American Technology Research analyst Shaw Wu believes that Apple’s first cell phone will be introduced in the first half of 2007 and is urging investors to purchase shares of Apple before such an announcement is made. “With a history of revolutionizing the PC industry, the music industry, and the movie industry, we encourage investors to get aggressive in purchasing shares of Apple prior to the potential revolution of the handset industry,” Wu wrote in a research note. “Our research indicates that an Apple-designed smart phone has moved from concept to prototype and recently has progressed to near completion as a production unit,” Wu said. “We believe this smart phone has been in development for over 12 months and has overcome substantial challenges including design, interference, battery life, and other technical glitches. We believe that Steve Jobs is finally satisfied with the end product Apple engineers have produced in terms of quality and the right blend of cell phone and portable media player.”
Citing no sources, Wu claims the Apple phone will have a candy bar form factor, similar to the iPod nano, and will come in three colors. “Clearly, we would like to share more detail as we have conducted extensive work on the product pipeline, but for now, here is what we will convey. The design will be an iPod nano-like candy bar form factor and come in three colors (we are not certain of the exact colors but we suspect black, white, and platinum, similar to Apple’s current color scheme on iPods and Macs),” Wu said in his report.
Before Apple enters the U.S. cell phone market, it needs approval from the FCC. Wu notes that Apple could announce the phone first and then get approval before it ships. This would stop product details from first appearing on the FCC’s public website, allowing Apple to surprise consumers with the product. “We believe a filing would be required at least 6-8 weeks prior to an actual product launch. We believe Apple could protect potential leaks by announcing its cell phone product and then shipping around two months later.” Wu said. “This could be similar to the Intel transition where actual product shipped seven months after the announcement. Moreover, we believe it is possible that a filing under an OEM manufacturer (not Apple) could be possible similar to Microsoft Zune (was filed under Toshiba). We believe the key is that the underlying electronics get approved, as opposed to a specific brand name.”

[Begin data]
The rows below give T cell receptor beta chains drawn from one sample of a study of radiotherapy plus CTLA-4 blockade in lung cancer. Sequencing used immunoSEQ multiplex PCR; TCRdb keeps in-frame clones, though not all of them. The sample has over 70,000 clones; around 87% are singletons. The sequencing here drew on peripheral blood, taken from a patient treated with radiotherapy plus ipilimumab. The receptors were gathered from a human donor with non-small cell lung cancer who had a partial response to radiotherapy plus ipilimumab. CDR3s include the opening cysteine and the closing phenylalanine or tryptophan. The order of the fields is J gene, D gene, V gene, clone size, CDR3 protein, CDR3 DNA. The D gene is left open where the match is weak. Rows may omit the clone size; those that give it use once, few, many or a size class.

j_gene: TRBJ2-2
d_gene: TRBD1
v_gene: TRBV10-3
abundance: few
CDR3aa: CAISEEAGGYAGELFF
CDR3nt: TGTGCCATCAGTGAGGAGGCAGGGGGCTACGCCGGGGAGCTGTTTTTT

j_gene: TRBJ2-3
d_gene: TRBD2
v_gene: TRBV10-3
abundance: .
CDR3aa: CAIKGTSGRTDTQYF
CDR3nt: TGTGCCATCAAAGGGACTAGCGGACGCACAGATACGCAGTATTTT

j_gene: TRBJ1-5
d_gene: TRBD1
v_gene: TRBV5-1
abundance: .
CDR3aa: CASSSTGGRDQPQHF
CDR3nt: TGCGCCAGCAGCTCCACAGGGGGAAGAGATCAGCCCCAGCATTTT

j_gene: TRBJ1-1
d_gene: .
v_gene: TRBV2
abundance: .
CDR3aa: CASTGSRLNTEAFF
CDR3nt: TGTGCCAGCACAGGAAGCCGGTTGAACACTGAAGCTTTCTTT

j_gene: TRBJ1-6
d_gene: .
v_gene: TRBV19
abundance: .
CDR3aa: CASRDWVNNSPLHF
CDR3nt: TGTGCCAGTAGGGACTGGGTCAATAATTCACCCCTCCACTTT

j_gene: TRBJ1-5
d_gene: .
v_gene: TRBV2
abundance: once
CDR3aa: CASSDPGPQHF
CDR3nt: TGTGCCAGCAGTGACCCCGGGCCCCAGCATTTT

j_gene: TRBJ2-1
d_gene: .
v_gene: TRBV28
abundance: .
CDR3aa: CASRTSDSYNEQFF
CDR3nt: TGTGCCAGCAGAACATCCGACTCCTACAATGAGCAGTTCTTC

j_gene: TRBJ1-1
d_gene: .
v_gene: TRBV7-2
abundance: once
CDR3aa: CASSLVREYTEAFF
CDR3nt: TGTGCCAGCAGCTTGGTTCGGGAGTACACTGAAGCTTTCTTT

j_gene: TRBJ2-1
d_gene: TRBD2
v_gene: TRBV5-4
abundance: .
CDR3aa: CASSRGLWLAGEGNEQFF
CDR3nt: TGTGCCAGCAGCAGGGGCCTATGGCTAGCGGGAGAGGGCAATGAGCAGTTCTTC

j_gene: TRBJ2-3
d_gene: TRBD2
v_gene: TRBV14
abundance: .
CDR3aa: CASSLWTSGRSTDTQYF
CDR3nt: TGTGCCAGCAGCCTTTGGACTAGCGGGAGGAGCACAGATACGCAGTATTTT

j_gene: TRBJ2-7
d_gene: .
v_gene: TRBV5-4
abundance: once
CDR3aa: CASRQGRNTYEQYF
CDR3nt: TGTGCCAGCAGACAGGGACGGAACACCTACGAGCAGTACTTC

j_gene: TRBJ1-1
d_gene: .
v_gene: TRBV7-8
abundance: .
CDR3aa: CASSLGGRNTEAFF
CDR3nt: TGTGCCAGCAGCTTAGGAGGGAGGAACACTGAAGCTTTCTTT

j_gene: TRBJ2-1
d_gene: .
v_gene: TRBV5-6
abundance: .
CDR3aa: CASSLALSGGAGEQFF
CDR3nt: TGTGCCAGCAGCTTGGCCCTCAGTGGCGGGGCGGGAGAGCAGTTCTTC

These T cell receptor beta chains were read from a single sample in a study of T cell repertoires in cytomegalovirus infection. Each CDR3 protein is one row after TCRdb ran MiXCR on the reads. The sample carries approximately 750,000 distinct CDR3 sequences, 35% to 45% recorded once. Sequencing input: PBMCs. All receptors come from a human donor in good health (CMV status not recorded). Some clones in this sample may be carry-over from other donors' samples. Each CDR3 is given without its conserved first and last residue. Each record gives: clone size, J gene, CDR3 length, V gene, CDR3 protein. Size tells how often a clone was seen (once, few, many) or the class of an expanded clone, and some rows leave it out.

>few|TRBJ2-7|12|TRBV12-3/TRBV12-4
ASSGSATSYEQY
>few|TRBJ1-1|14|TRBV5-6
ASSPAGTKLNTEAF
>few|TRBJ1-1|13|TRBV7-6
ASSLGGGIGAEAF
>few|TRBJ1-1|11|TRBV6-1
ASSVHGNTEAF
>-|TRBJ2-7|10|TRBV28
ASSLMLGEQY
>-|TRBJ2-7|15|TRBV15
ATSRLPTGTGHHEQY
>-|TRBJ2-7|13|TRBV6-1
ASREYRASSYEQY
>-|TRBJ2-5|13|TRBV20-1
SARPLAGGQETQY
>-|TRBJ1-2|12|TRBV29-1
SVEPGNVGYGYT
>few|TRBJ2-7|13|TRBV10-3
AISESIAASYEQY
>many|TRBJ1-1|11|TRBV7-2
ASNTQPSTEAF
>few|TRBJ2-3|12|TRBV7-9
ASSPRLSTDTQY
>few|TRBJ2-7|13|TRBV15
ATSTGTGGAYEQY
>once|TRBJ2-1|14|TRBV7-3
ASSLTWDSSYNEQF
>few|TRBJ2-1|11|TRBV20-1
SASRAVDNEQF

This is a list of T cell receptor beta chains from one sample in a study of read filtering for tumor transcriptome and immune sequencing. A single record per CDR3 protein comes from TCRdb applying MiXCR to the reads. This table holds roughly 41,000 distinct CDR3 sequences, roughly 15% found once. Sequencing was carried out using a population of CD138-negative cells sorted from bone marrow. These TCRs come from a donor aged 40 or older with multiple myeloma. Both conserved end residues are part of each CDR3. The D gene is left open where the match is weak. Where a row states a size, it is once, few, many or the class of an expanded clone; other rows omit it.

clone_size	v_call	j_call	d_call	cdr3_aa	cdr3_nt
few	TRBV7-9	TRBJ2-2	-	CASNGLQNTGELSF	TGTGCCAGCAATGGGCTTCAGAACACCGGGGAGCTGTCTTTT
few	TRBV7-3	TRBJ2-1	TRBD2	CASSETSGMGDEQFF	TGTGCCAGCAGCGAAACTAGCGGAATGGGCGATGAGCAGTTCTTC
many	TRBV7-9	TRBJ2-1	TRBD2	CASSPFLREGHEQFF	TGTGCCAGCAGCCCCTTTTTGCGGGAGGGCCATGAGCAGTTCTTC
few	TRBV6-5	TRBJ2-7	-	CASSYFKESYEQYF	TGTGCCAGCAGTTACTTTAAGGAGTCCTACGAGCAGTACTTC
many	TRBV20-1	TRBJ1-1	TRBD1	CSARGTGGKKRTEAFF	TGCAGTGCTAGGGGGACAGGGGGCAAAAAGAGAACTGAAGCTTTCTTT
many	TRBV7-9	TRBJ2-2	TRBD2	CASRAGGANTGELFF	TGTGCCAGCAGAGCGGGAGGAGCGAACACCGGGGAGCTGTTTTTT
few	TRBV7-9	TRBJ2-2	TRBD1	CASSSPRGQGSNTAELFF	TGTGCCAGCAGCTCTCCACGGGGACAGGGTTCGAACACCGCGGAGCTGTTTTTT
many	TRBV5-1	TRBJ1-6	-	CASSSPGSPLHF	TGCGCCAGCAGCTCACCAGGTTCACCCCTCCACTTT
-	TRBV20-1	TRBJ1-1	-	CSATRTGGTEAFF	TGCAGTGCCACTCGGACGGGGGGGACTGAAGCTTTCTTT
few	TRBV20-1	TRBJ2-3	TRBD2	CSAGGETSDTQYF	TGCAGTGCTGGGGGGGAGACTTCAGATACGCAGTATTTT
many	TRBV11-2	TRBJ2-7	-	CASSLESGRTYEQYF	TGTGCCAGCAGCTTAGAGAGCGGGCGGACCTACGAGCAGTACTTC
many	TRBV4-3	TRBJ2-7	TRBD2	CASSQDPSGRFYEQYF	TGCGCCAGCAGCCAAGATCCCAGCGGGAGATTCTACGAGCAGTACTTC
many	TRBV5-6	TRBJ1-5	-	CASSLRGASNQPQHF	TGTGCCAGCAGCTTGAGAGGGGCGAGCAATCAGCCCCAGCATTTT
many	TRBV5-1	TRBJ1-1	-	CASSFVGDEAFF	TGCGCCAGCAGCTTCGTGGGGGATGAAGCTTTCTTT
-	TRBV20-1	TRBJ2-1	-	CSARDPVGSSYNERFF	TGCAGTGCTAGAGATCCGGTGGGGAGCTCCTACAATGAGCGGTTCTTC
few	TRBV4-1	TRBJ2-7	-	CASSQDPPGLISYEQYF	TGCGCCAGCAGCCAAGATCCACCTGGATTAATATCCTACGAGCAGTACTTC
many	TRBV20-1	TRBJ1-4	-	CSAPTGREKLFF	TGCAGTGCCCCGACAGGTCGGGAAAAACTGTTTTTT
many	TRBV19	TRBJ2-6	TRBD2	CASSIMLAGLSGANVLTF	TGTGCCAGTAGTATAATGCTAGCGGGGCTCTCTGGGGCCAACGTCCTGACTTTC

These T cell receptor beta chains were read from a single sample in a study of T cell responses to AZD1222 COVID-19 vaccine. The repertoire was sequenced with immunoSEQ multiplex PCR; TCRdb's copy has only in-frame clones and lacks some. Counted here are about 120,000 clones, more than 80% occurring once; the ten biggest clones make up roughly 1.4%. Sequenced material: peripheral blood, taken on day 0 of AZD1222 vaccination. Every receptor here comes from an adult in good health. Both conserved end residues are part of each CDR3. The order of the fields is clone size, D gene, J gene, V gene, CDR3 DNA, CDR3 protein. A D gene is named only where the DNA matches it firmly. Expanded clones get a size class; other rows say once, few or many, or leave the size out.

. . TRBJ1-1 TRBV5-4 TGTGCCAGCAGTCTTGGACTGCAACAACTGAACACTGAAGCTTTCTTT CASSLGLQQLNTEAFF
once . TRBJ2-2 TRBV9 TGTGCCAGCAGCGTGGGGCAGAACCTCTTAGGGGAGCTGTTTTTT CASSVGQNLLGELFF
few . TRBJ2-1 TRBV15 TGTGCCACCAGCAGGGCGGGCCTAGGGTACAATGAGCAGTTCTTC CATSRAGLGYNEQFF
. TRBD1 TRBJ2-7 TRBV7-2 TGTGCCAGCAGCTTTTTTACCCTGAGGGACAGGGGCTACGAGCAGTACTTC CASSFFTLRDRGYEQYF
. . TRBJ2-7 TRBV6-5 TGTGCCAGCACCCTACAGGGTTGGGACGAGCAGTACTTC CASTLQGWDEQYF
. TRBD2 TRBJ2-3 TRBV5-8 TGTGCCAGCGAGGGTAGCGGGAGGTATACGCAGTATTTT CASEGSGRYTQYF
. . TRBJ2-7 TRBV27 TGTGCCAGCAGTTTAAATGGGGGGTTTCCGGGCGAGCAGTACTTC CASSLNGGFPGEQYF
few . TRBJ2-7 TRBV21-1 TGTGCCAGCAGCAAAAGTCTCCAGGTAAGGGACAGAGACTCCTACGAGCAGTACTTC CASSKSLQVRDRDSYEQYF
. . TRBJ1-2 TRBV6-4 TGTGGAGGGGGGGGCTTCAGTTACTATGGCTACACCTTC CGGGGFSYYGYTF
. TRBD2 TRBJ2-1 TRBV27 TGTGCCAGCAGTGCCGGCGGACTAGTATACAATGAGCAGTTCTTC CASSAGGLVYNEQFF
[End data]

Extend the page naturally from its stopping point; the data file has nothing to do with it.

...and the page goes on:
Wu said the area that is still unclear is Apple’s go-to-market strategy. “As we have mentioned previously, we believe this is under serious debate and consideration within Apple,” Wu wrote. “It could participate the traditional way by partnering with carriers like Cingular, Sprint-Nextel, T-Mobile, and Verizon or it could also go with an MVNO (mobile virtual network operator) model where it would have tighter control over the user experience. We believe the go-to-market strategy is likely the gating factor in Apple shipping its cell phone imminently. However, we believe the company’s 155 Apple stores will prove to be a boon regardless of the marketing strategy, providing Apple local presence and competitive advantage.”
In closing, the analyst said Apple could benefit greatly by only acquiring 1% of the cell phone market. “We are very positive on Apple’s prospects in building a material smart phone business given its strong brand name, loyal customer base, unique user experience, large installed base of 58 million iPods, and what we estimate to be about 300 million iTunes users,” Wu said. “Should Apple gain 1% share in a billion unit market, we believe that could amount to a $2 billion opportunity assuming around 10 million units at a $200 ASP (similar to its current iPod), but not including potential services and accessories revenue.”